2019 Past ASWM's Hot Topics Webinar Series

[2018 - 2017 2016 - 2015 - 2014 - 2013 - 2012]


A Legal Analysis of the Clean Water Act § 401 Proposed Rule

Held Friday, September 20, 2019 - 3:00-5:00 pm Eastern

INTRODUCTION

Marla Stelk, Executive Director, Association of State Wetland Managers [POWERPOINT PRESENTATION]

PRESENTERS

ABSTRACTS

On Thursday, August 22, 2019, the U.S. Environmental Protection Agency’s (EPA) proposed rule for changes to Clean Water Act (CWA) Section 401 was published in the Federal Register. The EPA has only provided a 60-day public comment period - comments are due on or before Monday, October 21, 2019 – however, EPA has requested feedback on over 130 questions. CWA § 401 is a direct grant of authority to states (and tribes that have been approved for “treatment as a state” status) to review for compliance with appropriate federal, state, and tribal water quality requirements any proposed activity that requires a federal license or permit and may result in a discharge to waters of the United States. The proposed rule has significant legal and policy implications for states’ rights to protect their water quality within their own boundaries. To assist states, tribes and others in understanding the potential legal concerns surrounding the proposed rule, ASWM has invited three of the nation’s top Clean Water Act attorneys to provide a history of significant court cases regarding § 401, its use by states and tribes, and a legal analysis of the proposed rule and potential impacts.

Royal C. Gardner
Gardner provided a history of state water quality certification provisions, beginning with the Water Quality Improvement Act of 1970. He discussed the key U.S. Supreme Court cases that interpret Clean Water Act Section 401 (PUD No. 1 of Jefferson County v. Washington Department of Ecology and S.D. Warren Co. v. Maine Board of Environmental Protection), as well as other cases mentioned in the proposed rulemaking. He will also highlight significant aspects of the proposed rule: time limitations on state certification decisions; restrictions on the scope of what states may consider in the certification process; and federal agency review (and possible rejection) of state certification decisions.

Mark A. Ryan
Mark discussed the administrative process EPA is required to follow to promulgate a final rule, how the likely litigation will play out and the possibility of Congress invoking the Congressional Review Act. Mark also discussed how this effort fits into other CWA reform efforts by the Trump administration.

James M. McElfish, Jr.
James discussed the reliance by many states on 401 as a basis for wetlands regulatory programs; the various types of conditions that states have applied to 401 certifications to protect water quality in the context of federal licenses and permits and what limitations the proposed rule would place on such conditions; and the potential impacts of the proposed rule on enforceability of state conditions.

BIOS

Royal C. GardnerRoyal C. Gardner is Professor of Law and Director of the Institute for Biodiversity Law and Policy at Stetson University College of Law. He is an internationally recognized expert in wetland law and policy. Recent projects include serving as the Chair of the Scientific and Technical Review Panel of the Ramsar Convention on Wetlands, testifying before a World Bank arbitration panel, advising the Government of Oman regarding wetland policy, and coauthoring amicus briefs on behalf of environmental scientists. In WOTUS-related litigation, he has filed amicus briefs in the U.S. Court of Appeals for the Sixth Circuit, and in the U.S. District Courts for the District of North Dakota and the Southern District of New York.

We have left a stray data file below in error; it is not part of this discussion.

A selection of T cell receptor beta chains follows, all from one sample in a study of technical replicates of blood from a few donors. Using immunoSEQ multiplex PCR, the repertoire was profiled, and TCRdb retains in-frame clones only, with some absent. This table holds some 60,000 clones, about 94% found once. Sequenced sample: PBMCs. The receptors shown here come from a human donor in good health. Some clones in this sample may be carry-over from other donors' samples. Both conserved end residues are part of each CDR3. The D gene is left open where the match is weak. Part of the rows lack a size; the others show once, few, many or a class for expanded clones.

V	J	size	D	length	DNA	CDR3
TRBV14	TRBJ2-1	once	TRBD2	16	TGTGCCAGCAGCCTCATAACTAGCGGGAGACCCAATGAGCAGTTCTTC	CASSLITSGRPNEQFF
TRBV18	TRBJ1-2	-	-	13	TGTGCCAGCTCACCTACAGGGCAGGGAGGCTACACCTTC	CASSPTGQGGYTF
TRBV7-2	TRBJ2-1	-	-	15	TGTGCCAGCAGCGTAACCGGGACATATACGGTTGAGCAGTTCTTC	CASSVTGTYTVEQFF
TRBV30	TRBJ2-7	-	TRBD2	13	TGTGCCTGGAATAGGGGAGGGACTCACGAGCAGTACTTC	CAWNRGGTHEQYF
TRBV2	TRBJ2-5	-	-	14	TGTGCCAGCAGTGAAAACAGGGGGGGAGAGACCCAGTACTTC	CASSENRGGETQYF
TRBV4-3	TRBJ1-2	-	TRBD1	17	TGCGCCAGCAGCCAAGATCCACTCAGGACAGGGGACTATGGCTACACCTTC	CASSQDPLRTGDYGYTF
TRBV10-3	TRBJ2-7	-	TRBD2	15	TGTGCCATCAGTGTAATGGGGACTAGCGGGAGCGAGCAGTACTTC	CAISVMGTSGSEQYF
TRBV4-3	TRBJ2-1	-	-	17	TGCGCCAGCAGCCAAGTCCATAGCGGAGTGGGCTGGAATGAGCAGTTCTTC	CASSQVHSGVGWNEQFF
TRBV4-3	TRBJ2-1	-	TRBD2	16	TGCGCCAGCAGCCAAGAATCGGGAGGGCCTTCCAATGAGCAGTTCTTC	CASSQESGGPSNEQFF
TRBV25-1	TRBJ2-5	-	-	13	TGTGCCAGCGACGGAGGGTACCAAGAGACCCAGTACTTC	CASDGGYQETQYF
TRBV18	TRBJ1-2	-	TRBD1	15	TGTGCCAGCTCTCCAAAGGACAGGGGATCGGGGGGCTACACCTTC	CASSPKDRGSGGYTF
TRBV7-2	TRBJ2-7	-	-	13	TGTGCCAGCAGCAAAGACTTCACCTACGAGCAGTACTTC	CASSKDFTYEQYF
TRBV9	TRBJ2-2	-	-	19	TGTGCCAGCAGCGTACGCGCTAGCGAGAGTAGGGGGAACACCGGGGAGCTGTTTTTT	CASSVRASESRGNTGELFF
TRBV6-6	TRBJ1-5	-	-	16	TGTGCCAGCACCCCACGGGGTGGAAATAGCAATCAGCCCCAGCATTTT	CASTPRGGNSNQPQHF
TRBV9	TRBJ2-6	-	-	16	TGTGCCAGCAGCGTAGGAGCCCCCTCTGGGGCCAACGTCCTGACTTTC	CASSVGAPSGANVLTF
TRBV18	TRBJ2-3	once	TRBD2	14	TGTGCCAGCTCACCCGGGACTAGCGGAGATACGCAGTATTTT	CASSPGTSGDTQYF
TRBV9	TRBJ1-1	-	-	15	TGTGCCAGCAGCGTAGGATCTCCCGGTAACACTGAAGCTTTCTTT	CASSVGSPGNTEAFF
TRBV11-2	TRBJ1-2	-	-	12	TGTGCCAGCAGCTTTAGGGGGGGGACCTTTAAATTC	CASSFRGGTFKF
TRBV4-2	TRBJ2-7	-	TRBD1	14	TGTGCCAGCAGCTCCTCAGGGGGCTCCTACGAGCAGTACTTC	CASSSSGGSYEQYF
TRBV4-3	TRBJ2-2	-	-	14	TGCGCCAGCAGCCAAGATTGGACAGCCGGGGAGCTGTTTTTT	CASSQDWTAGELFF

Mark RyanMark Ryan is an Attorney with Ryan & Kuehler PLLC in Winthrop, Washington where he has a national and regional practice that focuses on Clean Water Act (CWA) counseling and litigation, water rights and land-use issues. Prior to Ryan & Kuehler, Mr. Ryan spent 24 years as an EPA trial attorney, where he was one of EPA's leading experts on the CWA. He has published and spoken extensively on the CWA, and he is the long-standing editor of the American Bar Association’s Clean Water Act Handbook. He received his B.S. in natural resources from the University of Michigan and his law degree from Indiana University School of Law (cum laude), where he was an editor of the Indiana Law Journal. Mr. Ryan's Clean Water Act Blog, where he provides summaries of recent developments under the CWA, can be viewed at ryankuehler.com. Mr. Ryan can be reached at .

James M. McElfishJames M. McElfish, Jr. is a Senior Attorney; Director with the Environmental Law Institute Sustainable Use of Land Program.
Jim McElfish’s research focuses on development choices and their links to land use, water resources, biological diversity, and infrastructure policy. ELI’s Sustainable Use of Land Program makes connections among laws, policies, taxes, investments, and land use decisions. His work includes research on coastal zone activities, renewable energy siting, enforcement, and conservation outcomes. McElfish served as representative of the natural environment on the American Planning Association’s multi-year Growing Smarter Legislative Guidebook Directorate. McElfish also leads ELI programs on water resources, examining how watersheds and resources can be evaluated, used, conserved, and restored. He is a nationally recognized authority on NEPA and a former litigator in private practice and with the Department of the Interior. McElfish has been an ELI Senior Attorney since 1986.